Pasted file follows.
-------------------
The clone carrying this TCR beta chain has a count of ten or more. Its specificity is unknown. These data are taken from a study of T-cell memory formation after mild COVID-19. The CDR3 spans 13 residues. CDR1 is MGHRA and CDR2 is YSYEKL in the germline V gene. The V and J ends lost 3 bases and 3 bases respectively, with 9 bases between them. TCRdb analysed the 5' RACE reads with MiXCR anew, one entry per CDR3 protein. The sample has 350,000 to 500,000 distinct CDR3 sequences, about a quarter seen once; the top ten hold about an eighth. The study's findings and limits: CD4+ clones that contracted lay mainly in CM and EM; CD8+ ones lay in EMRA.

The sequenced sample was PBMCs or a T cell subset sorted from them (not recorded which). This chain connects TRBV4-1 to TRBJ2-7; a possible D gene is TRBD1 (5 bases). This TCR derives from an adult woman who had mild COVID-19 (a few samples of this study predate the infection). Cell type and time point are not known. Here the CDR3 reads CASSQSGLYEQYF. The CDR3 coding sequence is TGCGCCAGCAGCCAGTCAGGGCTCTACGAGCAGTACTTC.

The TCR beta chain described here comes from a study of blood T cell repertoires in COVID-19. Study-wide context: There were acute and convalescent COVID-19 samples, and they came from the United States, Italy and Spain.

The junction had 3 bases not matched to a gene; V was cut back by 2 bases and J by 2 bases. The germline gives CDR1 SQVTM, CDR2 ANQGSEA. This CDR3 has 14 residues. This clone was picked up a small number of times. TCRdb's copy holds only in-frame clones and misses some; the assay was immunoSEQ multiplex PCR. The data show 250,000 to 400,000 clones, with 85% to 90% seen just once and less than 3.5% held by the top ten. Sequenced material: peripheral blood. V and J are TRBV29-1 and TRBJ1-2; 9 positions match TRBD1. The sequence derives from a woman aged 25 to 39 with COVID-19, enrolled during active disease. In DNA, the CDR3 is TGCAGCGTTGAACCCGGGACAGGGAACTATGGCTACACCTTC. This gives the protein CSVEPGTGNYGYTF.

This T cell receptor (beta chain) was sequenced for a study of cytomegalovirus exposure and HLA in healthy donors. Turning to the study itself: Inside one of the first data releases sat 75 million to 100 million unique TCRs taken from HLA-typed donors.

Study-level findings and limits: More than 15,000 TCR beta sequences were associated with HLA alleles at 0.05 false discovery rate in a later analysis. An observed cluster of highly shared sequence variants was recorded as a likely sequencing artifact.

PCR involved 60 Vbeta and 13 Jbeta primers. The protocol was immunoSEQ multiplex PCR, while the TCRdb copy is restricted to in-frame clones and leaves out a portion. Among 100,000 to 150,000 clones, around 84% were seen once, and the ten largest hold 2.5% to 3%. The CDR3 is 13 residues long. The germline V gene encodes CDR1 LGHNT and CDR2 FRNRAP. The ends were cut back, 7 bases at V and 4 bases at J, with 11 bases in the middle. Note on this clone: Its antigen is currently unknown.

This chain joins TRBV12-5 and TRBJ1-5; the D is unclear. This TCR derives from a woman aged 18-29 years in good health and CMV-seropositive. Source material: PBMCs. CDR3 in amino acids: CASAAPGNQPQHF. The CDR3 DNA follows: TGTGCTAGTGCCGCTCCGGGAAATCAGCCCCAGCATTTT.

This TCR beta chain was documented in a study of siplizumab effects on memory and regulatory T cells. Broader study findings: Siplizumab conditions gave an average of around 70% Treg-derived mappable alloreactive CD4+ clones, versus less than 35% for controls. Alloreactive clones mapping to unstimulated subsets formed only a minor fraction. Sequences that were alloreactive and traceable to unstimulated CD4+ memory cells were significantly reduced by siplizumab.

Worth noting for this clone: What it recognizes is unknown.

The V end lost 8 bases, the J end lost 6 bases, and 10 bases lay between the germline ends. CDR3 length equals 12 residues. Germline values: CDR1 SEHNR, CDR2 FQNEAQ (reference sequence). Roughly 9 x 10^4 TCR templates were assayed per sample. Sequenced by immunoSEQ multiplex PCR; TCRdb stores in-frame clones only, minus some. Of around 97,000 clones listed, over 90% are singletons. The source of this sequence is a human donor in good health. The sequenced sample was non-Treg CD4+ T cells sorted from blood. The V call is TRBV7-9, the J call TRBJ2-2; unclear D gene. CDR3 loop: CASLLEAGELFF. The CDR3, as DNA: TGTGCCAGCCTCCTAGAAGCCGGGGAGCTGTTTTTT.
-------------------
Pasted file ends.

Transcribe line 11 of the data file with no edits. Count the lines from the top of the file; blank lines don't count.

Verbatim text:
The V end lost 8 bases, the J end lost 6 bases, and 10 bases lay between the germline ends. CDR3 length equals 12 residues. Germline values: CDR1 SEHNR, CDR2 FQNEAQ (reference sequence). Roughly 9 x 10^4 TCR templates were assayed per sample. Sequenced by immunoSEQ multiplex PCR; TCRdb stores in-frame clones only, minus some. Of around 97,000 clones listed, over 90% are singletons. The source of this sequence is a human donor in good health. The sequenced sample was non-Treg CD4+ T cells sorted from blood. The V call is TRBV7-9, the J call TRBJ2-2; unclear D gene. CDR3 loop: CASLLEAGELFF. The CDR3, as DNA: TGTGCCAGCCTCCTAGAAGCCGGGGAGCTGTTTTTT.